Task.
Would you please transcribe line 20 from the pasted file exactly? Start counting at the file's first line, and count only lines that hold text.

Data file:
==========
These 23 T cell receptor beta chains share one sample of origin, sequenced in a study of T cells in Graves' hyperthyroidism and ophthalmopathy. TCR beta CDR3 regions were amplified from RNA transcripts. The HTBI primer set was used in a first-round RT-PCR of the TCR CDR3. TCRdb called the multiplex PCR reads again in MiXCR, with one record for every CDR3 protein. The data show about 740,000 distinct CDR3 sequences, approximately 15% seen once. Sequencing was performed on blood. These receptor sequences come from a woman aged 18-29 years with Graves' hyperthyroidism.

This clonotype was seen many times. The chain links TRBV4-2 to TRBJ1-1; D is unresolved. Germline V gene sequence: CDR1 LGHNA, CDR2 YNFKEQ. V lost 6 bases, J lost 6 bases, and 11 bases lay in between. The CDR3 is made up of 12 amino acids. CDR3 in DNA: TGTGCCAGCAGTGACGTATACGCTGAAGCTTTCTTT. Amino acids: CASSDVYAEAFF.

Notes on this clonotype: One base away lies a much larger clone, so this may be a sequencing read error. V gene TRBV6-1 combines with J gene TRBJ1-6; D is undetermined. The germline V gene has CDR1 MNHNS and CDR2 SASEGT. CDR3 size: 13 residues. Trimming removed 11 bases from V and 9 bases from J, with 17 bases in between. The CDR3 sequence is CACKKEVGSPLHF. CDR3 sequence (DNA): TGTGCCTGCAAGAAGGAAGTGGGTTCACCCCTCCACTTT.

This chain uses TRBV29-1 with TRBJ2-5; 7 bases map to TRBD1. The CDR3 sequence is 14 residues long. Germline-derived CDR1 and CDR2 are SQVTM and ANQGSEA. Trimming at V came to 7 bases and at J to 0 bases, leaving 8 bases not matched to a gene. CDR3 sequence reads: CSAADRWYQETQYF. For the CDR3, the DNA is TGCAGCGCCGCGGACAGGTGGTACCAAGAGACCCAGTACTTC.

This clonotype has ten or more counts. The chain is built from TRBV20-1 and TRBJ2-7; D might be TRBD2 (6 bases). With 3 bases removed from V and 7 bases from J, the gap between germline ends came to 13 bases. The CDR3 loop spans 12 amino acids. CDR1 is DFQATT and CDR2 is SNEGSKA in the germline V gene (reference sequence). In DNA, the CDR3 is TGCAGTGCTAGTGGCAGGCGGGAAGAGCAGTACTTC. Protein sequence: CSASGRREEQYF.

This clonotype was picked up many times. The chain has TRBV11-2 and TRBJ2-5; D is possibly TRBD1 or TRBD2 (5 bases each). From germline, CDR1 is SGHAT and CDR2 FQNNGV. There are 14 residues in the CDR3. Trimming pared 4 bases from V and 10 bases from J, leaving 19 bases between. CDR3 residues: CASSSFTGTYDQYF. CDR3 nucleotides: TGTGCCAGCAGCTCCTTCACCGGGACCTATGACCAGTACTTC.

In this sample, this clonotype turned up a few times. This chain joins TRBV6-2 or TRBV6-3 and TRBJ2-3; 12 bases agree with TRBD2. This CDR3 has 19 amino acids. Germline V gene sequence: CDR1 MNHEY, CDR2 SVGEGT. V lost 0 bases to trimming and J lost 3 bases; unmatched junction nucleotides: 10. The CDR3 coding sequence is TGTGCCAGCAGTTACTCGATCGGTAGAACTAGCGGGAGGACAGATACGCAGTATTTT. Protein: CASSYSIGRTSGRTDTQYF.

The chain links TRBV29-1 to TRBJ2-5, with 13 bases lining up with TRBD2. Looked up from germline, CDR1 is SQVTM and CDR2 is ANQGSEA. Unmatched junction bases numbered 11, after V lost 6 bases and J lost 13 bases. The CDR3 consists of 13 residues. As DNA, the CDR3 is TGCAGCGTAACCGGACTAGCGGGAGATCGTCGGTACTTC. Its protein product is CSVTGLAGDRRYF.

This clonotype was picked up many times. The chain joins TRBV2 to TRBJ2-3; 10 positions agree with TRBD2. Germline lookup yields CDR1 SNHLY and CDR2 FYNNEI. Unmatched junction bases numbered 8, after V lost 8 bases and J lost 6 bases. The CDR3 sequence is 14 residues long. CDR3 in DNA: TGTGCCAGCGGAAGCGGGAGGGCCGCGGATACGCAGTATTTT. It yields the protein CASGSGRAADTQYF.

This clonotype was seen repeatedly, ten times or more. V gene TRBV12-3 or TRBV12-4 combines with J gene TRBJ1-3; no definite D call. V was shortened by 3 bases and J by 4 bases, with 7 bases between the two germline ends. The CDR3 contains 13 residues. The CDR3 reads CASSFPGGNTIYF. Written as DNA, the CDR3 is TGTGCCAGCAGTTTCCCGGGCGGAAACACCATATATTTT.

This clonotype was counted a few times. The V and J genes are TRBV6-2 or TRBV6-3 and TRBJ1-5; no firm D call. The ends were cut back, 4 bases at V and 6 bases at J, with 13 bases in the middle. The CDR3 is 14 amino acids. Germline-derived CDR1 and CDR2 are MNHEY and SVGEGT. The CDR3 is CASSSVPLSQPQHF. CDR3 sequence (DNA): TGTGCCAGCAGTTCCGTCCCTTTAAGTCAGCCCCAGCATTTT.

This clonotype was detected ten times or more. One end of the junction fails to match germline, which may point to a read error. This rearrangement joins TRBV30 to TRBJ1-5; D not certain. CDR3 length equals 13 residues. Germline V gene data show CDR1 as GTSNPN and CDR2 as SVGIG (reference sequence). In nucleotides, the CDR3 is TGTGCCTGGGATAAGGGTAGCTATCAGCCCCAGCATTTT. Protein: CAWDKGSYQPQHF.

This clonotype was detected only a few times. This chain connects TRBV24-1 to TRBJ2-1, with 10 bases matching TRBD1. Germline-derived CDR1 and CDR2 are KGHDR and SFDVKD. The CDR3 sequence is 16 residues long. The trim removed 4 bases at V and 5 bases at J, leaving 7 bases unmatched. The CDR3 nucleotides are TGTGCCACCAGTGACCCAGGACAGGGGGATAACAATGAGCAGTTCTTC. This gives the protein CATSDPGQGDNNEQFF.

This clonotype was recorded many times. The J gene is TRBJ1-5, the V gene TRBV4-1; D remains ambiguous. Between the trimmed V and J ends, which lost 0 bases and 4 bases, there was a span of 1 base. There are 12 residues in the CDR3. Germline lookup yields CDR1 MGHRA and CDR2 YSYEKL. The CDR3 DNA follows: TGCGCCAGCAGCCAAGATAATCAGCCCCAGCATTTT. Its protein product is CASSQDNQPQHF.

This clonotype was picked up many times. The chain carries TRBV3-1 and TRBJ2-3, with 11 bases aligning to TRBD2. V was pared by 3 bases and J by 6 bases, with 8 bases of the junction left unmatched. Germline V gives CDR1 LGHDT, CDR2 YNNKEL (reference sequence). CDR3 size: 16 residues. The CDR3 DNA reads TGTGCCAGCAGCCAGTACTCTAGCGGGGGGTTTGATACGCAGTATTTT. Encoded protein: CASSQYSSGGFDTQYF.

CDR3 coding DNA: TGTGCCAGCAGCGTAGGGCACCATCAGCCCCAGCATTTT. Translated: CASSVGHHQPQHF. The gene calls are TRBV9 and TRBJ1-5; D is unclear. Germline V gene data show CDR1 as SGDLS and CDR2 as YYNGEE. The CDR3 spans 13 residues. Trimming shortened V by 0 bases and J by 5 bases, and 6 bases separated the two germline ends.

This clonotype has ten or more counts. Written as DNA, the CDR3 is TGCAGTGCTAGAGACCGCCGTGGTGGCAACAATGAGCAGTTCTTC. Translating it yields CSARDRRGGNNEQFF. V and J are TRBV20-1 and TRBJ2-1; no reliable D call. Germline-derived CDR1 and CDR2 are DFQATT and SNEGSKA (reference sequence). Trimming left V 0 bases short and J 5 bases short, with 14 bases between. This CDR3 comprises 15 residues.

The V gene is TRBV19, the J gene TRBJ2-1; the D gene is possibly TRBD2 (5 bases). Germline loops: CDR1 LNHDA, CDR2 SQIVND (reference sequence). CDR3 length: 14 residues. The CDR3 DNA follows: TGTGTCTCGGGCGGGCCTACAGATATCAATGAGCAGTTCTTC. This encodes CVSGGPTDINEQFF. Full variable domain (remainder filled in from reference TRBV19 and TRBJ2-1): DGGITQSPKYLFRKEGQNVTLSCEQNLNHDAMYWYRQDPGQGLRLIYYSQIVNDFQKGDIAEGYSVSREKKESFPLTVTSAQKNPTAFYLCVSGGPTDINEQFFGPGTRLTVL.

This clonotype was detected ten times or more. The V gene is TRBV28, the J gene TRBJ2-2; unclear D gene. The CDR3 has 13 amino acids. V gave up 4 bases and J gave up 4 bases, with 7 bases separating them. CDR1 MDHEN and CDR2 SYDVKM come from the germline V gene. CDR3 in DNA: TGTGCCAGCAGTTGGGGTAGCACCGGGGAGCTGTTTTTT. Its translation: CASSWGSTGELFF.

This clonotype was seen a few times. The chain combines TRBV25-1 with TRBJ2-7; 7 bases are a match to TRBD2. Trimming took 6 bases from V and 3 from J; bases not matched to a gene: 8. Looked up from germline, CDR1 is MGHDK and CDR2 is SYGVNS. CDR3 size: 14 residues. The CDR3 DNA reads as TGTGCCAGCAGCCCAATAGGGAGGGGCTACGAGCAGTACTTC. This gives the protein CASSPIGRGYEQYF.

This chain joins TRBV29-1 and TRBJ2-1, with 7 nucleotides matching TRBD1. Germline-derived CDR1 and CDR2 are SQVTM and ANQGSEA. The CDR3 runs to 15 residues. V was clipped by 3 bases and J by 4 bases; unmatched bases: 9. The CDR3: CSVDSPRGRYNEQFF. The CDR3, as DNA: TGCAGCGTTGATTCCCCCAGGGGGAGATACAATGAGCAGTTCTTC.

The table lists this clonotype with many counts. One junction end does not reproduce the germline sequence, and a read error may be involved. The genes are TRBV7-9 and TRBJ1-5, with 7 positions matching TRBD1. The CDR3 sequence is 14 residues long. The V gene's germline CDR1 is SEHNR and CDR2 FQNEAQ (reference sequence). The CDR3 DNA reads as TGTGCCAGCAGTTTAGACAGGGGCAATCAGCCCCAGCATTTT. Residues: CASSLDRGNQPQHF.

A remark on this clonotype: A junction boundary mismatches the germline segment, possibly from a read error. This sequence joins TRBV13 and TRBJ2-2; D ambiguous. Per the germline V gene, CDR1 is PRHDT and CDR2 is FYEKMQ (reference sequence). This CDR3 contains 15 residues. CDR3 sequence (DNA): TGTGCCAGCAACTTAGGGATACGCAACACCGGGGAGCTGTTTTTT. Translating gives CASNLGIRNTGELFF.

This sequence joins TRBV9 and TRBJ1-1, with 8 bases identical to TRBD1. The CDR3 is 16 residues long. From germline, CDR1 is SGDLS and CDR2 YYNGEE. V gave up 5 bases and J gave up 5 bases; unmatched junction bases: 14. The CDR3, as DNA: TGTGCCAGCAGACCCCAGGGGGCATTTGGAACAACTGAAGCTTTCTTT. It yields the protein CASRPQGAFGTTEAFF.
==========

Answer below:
This clonotype was seen a few times. The chain combines TRBV25-1 with TRBJ2-7; 7 bases are a match to TRBD2. Trimming took 6 bases from V and 3 from J; bases not matched to a gene: 8. Looked up from germline, CDR1 is MGHDK and CDR2 is SYGVNS. CDR3 size: 14 residues. The CDR3 DNA reads as TGTGCCAGCAGCCCAATAGGGAGGGGCTACGAGCAGTACTTC. This gives the protein CASSPIGRGYEQYF.